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Do rider weight and balance affect horse welfare?

It seems like the rider’s weight does not affect the horse’s welfare as much previously expected. Neither the horse’s stress hormone level, heart rate nor behaviour was affected during moderate work when the rider gained 25% weight in a project conducted by Aarhus University. However, the horses showed signs of discomfort and stress if the rider’s balance was poor.

2020.05.11 | Linda Søndergaard Sørensen

One of the equipages from the study wearing a weight vest with extra weight from lead blocks. In total, 20 equipages were included in the study. Photo: KA Photo.

The topic about how the rider’s weight affect horse welfare has often been up for discussion. The topic is complicated as many factors come into play, for example the horse’s training level, the rider’s skills and adjustment of the equipment. According to former guidelines, the rider:horse bodyweight ratio should not exceed 20%. Since then, some studies have suggested that increased rider weight caused an inappropriate load to the horse. However, none of the studies were designed for excluding other factors than weight (for example increased fatigue or the rider’s skills) as the cause of the horses being affected by the increased rider’s weight.

The largest study of rider weight so far

According to associate professor Janne W. Christensen, Department of Animal Science, Aarhus University, knowledge about how the rider’s weight affects the horse at a typical workload, which many horses work under, is missing. Therefore, she conducted a study in cooperation with veterinarian Mette Uldahl aiming to gain more knowledge about how ordinary riding horses in Denmark are affected by an acute increase of the rider’s weight. The experiment is the largest of its kind to date.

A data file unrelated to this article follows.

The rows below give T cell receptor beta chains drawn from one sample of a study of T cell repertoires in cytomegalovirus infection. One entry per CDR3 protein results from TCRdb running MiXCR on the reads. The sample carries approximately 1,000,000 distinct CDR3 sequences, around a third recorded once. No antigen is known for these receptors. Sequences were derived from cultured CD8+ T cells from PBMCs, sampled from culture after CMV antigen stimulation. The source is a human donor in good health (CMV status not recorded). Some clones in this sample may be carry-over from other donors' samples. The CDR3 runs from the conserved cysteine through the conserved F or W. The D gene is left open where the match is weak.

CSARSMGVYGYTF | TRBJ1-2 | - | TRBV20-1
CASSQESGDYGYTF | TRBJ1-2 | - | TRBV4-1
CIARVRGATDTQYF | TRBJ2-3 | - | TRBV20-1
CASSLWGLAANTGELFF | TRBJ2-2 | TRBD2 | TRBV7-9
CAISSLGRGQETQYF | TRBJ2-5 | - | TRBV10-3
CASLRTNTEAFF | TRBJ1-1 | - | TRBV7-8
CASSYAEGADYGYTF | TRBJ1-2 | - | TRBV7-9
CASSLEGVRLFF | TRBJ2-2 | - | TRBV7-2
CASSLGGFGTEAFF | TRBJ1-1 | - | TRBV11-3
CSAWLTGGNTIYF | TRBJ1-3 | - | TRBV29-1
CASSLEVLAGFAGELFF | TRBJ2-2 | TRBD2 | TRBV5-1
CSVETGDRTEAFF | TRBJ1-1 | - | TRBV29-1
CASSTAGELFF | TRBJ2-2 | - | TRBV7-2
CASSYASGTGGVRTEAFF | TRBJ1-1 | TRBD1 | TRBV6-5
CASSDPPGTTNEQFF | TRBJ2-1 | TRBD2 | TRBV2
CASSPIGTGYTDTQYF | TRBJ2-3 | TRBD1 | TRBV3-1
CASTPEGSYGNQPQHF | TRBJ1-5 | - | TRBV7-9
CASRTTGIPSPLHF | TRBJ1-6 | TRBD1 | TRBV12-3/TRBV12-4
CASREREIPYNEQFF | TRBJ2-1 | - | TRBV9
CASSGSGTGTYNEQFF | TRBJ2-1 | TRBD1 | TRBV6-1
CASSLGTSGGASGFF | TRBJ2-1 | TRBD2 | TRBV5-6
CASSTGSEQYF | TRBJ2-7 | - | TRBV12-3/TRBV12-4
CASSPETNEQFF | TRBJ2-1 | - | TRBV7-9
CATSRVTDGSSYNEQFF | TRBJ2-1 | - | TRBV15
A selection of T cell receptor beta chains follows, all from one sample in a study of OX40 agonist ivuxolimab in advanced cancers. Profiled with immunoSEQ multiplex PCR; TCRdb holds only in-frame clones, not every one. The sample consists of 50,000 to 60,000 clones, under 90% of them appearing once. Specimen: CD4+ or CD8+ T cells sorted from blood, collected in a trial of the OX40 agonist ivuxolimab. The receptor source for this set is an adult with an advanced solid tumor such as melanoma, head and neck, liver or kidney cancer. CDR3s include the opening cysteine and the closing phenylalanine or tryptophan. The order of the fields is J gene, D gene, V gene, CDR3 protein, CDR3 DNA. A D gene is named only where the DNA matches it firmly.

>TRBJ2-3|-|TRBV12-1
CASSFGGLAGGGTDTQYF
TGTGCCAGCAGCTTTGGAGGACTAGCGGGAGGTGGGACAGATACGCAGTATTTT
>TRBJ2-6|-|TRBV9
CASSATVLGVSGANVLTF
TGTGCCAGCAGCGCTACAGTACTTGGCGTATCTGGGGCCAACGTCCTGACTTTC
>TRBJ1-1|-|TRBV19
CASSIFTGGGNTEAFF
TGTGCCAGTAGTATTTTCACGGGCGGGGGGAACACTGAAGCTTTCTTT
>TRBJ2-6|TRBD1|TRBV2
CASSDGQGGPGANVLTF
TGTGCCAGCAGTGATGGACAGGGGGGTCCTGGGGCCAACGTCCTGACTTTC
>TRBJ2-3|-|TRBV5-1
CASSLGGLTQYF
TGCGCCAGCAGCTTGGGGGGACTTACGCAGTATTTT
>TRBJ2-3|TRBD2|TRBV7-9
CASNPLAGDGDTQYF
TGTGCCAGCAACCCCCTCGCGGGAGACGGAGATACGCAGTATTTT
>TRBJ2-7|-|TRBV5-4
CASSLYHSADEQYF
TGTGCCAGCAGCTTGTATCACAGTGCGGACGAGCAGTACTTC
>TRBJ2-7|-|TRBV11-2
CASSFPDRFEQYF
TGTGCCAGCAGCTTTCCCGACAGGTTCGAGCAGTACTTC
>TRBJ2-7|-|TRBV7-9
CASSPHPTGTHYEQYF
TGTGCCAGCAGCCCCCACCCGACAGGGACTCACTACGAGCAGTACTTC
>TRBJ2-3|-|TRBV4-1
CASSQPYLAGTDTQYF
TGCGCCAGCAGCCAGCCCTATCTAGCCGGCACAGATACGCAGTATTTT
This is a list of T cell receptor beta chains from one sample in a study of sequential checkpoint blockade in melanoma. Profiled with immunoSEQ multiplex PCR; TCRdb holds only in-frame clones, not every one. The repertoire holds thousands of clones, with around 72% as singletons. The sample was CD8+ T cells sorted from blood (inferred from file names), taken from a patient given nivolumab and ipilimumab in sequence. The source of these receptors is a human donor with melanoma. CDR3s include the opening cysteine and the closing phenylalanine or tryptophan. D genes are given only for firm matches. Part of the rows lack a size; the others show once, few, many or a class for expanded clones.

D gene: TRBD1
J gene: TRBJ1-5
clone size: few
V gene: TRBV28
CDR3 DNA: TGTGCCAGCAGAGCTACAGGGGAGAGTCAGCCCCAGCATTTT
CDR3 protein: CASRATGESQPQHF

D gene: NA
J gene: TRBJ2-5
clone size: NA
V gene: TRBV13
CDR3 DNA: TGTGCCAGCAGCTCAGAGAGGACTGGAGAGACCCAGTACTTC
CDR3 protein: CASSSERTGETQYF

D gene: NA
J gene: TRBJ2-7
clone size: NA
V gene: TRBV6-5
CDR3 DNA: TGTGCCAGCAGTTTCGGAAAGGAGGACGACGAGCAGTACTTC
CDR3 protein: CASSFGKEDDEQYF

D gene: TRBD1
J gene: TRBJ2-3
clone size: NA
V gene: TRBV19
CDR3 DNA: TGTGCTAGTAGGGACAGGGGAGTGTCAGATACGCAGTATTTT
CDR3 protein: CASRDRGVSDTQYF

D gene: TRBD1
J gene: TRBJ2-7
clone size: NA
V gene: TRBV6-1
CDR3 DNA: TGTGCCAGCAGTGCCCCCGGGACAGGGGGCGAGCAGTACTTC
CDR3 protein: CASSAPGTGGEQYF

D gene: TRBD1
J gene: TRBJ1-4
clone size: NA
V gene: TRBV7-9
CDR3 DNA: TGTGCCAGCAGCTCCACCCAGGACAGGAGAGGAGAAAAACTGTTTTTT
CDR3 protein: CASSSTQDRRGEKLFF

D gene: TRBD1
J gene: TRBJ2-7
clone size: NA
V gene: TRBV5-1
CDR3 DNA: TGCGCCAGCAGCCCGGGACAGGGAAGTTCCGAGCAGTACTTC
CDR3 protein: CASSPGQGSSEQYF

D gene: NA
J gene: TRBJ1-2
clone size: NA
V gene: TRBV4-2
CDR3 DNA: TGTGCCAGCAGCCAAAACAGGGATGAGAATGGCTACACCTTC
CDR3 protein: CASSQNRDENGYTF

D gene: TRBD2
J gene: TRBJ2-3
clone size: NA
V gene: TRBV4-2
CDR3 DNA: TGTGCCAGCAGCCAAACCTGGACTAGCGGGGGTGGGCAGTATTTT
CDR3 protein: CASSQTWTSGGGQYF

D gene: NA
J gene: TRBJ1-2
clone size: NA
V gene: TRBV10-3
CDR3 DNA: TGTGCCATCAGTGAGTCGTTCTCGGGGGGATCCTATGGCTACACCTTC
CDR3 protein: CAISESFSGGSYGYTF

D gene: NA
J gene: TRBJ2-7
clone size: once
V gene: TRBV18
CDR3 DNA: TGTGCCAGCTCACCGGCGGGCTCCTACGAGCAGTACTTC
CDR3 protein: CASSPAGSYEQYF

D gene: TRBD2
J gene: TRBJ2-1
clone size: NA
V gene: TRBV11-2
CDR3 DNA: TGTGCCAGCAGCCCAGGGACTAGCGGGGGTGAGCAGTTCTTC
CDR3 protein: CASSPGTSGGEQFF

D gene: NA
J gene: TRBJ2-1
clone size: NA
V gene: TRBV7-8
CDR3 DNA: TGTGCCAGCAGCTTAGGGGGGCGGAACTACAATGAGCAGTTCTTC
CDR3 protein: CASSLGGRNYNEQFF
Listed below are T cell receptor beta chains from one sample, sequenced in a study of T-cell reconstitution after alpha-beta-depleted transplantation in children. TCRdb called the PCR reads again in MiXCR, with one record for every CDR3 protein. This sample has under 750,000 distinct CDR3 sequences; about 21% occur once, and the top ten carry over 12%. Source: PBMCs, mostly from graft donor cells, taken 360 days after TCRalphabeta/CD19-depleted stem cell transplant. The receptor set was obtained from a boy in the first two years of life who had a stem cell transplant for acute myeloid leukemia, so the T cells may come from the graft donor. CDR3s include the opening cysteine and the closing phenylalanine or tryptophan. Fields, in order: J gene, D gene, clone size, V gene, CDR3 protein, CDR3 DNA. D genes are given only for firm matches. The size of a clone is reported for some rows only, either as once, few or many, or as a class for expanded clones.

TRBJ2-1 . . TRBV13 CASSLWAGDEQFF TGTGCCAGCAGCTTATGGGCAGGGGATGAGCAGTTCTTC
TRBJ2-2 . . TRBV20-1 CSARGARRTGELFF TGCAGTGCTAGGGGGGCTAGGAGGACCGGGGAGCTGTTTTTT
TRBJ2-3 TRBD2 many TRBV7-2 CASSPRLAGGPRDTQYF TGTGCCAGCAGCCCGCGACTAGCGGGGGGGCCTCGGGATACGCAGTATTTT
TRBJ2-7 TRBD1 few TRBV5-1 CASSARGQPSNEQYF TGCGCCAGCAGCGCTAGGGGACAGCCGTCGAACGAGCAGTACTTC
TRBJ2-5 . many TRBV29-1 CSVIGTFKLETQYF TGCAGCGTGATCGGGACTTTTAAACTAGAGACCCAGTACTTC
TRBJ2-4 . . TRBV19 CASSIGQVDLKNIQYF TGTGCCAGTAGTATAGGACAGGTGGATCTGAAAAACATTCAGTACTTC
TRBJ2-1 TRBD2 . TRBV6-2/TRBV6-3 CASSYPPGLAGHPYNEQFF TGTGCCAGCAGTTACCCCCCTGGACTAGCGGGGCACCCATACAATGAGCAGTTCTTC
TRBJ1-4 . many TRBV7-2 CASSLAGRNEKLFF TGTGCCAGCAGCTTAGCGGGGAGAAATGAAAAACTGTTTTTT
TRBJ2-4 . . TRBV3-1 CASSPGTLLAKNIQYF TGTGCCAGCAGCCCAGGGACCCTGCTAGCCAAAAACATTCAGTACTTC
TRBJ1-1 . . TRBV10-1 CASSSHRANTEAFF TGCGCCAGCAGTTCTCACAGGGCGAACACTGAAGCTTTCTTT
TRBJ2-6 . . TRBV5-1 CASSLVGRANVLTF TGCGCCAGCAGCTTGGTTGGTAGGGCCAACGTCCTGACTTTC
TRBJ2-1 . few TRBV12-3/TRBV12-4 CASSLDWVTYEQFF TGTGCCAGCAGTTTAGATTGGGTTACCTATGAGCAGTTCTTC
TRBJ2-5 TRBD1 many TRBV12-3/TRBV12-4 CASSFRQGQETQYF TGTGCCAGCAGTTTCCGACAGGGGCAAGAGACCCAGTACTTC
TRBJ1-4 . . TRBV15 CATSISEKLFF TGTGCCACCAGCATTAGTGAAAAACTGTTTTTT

“To ensure that we could study the effect of an increase in weight in isolation (i.e. keeping all other parameters alike) we added extra weight to the upper body of riders riding their own horses”, says Janne W. Christensen. Besides the increased rider’s weight, the experiment also included measures of the saddle pressure, a number of tests assessing the rider’s balance, video recordings of the horses’ reactions, and gait symmetry.

Four test days with 20 horses and riders

 

In total, 20 female dressage riders with their own horses were included in the study, which stretched across four test days per equipage. All horses were active dressage competition horses. On the first test day, the riders’ body mobility and balance were tested without the horse, horse and rider were measured and weighed, and the horses were tested in a lunge test without weight. The following three days, the horses were ridden in a controlled warm-up programme (10 min) followed by a dressage programme (5:20 min of walking, trotting, galloping) and ended with measuring of saddle pressure and gait symmetry (10 min of trotting for lameness assessment).

Sadeltryksmåleren og gangarts-sensorerne lægges på plads under sadlen før testridningen. Foto: KA Photo.The saddle pressure mat and gait symmetry sensors are placed before test riding. Photo: KA photo.

During the last three test days, three different categories of weight were put on the rider in a balanced order (0%, 15% and 25% extra weight) in the form of lead blocks mounted on the rider’s vest. When the rider wore 25% extra weight, the rider:horse weight ratio was 15–23% for the 20 equipages. The riders were instructed to ride their horse with the same equipment in the same way all three days. Correct adjustment of the horses’ equipment was controlled.

Every test day, the following was measured on the horses:

  • Heart rate (electronic heart rate monitor)
  • Level of stress hormone (saliva cortisol)
  • Lameness (gait symmetry via a sensor system)